49. 49. Two Stage Therapy <ul><li>Active primary TB 、 Disseminated TB 、 TB meningitis </li></ul><ul><li>Enforcement stage : 3-4 bactericidal , 3-4m </li></ul><ul><li>Consolidation stage : 2 drug , 12-18m </li></ul>
  50. 50. Short-term Therapy DOTS (Directly Observed Treatment Short-course) <ul><li>2 or 3 drugs killing of organisms + 1 drug restraint of organisms </li></ul><ul><li>Mild/moderate with small infiltrates and thin wall cavities : </li></ul><ul><li>INH+RFP+SM(EMB) (PZA) 2 M or </li></ul><ul><li>INH+RFP 4 -7 M </li></ul><ul><li>extensive /severe, large areas of caseation or thick-walled cavities are identified: </li></ul><ul><li>INH+RFP+SM+EMB(PZA) 2 M or </li></ul><ul><li>INH+RFP 4 -7 M </li></ul>
  51. 51. Prevention <ul><li>Prevention of Tuberculosis : Vaccination </li></ul><ul><li>BCG Vaccination can obtain immunity acquired for tubercle bacillus. one of the most important tuberculosis prevention </li></ul><ul><li>Vaccination target: infants children and youngster of tuberculin negative (vaccination is of course of no use in tuberculin-positive persons) </li></ul>
  52. 52. Prevention <ul><li>Finding patients earlier </li></ul><ul><li>Treatment and management of patients </li></ul><ul><li>Prevention with medicines </li></ul><ul><li>The systemic organization of prevention </li></ul>
  53. 53. Prophylatic chemotherapy <ul><li>Intimate contact with family members suffering active TB </li></ul><ul><li><3y infant PPD test(++) without BCG viccination </li></ul><ul><li>PPD test (-) -> (+) recently </li></ul><ul><li>PPD test(++) accompanied by Tb toxic symptoms </li></ul><ul><li>PPD test(++) , suffered measles,whooping cough </li></ul><ul><li>PPD test(++) and need long term steroid therapy </li></ul>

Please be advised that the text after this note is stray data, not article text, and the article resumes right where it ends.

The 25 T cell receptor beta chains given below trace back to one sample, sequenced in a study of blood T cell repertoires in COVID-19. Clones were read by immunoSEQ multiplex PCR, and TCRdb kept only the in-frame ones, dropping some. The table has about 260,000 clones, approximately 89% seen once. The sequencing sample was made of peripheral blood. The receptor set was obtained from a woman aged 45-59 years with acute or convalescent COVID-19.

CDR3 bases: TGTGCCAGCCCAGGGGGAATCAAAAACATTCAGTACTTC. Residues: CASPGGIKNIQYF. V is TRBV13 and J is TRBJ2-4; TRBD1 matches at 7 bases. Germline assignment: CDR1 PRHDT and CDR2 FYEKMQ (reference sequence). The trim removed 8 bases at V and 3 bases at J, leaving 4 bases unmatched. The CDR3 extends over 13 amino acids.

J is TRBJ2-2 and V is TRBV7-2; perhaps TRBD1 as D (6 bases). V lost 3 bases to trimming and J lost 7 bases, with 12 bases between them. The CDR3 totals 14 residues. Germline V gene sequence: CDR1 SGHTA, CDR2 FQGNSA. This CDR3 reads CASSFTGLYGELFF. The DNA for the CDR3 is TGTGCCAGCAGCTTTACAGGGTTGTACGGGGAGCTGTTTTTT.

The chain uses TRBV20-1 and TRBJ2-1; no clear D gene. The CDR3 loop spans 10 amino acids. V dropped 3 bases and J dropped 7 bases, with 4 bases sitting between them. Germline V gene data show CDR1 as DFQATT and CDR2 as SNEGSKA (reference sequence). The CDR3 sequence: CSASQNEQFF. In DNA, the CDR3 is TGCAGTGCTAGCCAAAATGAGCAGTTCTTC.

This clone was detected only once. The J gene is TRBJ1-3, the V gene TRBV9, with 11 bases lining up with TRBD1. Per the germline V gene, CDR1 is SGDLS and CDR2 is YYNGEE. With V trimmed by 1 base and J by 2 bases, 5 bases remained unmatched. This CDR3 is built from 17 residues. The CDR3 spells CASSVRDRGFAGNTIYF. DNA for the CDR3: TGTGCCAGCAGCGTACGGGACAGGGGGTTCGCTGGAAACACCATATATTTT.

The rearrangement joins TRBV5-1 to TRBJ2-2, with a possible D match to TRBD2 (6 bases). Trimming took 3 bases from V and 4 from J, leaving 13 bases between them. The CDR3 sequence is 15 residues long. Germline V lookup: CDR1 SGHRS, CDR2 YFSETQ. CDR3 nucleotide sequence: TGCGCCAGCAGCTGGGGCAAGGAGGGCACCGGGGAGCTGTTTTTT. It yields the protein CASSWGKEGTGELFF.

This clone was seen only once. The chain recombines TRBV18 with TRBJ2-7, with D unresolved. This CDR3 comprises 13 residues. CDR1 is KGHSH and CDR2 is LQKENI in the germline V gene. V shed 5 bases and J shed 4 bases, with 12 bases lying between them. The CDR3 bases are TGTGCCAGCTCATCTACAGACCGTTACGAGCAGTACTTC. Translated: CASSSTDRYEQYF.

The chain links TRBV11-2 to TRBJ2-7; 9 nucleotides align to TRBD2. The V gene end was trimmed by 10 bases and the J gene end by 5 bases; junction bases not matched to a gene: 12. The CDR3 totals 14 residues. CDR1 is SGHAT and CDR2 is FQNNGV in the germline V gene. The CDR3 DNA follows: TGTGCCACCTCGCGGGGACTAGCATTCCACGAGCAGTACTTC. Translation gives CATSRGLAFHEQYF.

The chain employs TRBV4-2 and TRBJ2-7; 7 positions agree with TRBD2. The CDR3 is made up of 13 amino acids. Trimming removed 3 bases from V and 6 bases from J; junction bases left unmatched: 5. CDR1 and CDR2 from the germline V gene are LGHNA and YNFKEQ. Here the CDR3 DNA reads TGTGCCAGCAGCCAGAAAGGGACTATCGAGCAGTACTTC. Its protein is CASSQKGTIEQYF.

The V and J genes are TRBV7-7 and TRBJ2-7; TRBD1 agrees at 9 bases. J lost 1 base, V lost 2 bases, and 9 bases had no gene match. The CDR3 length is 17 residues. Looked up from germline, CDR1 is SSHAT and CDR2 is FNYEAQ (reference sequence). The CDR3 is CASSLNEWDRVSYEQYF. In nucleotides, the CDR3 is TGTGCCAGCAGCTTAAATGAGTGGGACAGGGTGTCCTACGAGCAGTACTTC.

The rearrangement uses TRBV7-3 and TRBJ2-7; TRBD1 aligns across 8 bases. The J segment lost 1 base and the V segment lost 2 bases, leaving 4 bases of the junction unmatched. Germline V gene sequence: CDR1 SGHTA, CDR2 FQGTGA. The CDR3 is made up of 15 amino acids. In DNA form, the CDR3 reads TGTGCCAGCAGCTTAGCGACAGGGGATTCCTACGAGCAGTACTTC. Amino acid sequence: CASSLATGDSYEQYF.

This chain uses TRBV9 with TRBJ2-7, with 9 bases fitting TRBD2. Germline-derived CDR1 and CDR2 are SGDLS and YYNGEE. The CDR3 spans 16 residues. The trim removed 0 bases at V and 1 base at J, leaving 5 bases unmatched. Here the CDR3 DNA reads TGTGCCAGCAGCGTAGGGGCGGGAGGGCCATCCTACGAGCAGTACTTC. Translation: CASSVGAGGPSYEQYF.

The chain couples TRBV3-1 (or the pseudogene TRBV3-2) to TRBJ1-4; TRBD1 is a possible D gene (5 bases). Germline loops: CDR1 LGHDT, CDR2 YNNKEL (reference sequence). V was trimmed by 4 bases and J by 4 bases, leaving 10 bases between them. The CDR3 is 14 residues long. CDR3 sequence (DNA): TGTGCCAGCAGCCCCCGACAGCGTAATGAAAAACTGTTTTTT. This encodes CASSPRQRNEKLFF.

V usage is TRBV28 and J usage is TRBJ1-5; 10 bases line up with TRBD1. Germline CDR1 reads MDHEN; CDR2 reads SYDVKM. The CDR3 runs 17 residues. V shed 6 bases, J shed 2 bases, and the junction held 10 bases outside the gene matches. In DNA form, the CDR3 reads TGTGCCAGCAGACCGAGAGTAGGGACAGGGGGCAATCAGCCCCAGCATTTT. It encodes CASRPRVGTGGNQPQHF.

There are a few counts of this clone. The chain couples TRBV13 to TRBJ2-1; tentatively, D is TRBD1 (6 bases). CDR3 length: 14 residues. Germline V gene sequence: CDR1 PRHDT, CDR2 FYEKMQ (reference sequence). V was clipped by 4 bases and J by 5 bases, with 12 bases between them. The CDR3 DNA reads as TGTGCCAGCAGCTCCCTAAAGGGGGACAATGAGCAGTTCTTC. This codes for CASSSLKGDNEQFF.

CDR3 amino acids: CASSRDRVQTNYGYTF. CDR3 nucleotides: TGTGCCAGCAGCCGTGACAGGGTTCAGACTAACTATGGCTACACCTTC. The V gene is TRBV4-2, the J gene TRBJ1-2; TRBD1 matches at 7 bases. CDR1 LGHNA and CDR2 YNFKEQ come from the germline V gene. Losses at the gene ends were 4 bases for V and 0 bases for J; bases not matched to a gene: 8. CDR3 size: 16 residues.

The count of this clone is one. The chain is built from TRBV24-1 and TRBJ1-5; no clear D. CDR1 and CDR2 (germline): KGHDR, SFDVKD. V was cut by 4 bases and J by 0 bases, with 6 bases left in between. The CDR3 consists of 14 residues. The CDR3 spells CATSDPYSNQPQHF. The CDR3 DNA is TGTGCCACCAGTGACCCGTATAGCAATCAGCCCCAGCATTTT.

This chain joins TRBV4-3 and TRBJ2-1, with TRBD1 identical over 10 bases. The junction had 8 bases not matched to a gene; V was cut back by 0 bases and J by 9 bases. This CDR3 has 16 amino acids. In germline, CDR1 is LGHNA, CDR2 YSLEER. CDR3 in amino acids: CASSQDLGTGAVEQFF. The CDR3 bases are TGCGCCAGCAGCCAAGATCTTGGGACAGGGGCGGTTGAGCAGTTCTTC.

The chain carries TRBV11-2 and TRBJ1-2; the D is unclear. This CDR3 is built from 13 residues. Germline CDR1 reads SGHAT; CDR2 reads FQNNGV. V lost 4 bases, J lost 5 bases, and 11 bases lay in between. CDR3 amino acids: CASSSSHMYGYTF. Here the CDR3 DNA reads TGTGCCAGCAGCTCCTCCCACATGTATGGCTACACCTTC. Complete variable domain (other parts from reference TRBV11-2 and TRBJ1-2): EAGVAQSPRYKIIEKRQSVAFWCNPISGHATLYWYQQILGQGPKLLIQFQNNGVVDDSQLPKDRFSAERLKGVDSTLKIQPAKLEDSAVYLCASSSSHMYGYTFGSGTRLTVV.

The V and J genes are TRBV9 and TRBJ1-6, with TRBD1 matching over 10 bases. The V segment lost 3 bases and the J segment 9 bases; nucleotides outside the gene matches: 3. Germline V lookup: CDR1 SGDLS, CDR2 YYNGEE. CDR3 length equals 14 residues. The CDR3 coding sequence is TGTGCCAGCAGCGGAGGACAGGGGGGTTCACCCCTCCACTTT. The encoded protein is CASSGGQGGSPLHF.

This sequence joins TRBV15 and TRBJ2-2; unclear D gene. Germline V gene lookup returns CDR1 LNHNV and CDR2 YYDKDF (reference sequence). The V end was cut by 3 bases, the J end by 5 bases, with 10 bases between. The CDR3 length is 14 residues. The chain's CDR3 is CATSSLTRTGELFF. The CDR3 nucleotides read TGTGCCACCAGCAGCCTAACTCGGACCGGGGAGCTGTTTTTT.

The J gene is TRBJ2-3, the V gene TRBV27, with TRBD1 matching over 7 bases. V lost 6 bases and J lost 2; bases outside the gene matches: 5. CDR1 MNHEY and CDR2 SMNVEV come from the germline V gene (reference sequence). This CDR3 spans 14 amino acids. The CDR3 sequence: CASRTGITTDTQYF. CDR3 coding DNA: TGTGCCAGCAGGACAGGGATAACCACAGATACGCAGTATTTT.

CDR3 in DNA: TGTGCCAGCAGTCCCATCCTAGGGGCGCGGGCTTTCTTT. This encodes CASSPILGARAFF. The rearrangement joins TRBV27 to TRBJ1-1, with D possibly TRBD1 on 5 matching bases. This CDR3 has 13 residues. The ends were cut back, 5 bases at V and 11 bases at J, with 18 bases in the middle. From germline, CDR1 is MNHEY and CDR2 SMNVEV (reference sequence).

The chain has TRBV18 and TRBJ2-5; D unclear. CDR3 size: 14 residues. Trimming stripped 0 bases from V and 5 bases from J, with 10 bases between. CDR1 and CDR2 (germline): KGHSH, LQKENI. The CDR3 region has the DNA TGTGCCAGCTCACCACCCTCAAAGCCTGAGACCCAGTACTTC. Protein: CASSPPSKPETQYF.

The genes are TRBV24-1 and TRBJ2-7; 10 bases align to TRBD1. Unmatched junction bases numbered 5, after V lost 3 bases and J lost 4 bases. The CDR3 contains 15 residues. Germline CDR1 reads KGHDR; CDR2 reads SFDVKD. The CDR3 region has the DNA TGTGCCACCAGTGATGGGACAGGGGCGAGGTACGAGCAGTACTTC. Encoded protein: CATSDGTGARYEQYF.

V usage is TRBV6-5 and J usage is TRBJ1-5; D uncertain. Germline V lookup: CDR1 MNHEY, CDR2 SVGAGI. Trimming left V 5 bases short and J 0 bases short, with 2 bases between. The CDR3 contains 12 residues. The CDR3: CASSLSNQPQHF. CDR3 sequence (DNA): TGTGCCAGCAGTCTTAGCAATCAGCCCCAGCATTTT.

54. 54. <ul><li>Regimen: </li></ul><ul><li>INH : 10mg/kg.d , 6-9m </li></ul>
  55. 55. Tuberculous meningitis
  56. 56. Pathogenesis <ul><li>Spreading through bloodstream </li></ul><ul><li>Rupture of TB lesion->bacteria enter choroids plexuses -> CSF </li></ul><ul><li>Extension from nearby organ infected with TB </li></ul>
  57. 57. Clinical Manifestation <ul><li>The 1st Stage: 1-2wks </li></ul><ul><li>change of character:irritability, </li></ul><ul><li>Tb toxic symptom </li></ul><ul><li>Headaches ( vomiting 、 </li></ul><ul><li>drowsiness ) </li></ul>
  58. 58. The 2nd Stage 1-2wks <ul><li>Meningeal irritation stage </li></ul><ul><li>Increased ICP: Headaches,vomiting, drowsiness, seizure, nuchal rigidity, back pain, Kerning sign, Brudzinski sign. </li></ul><ul><li>Cranial Nerve palsy </li></ul><ul><li>Encephalitis:disorentation,movement disorders, speech impaiment, papilledema </li></ul>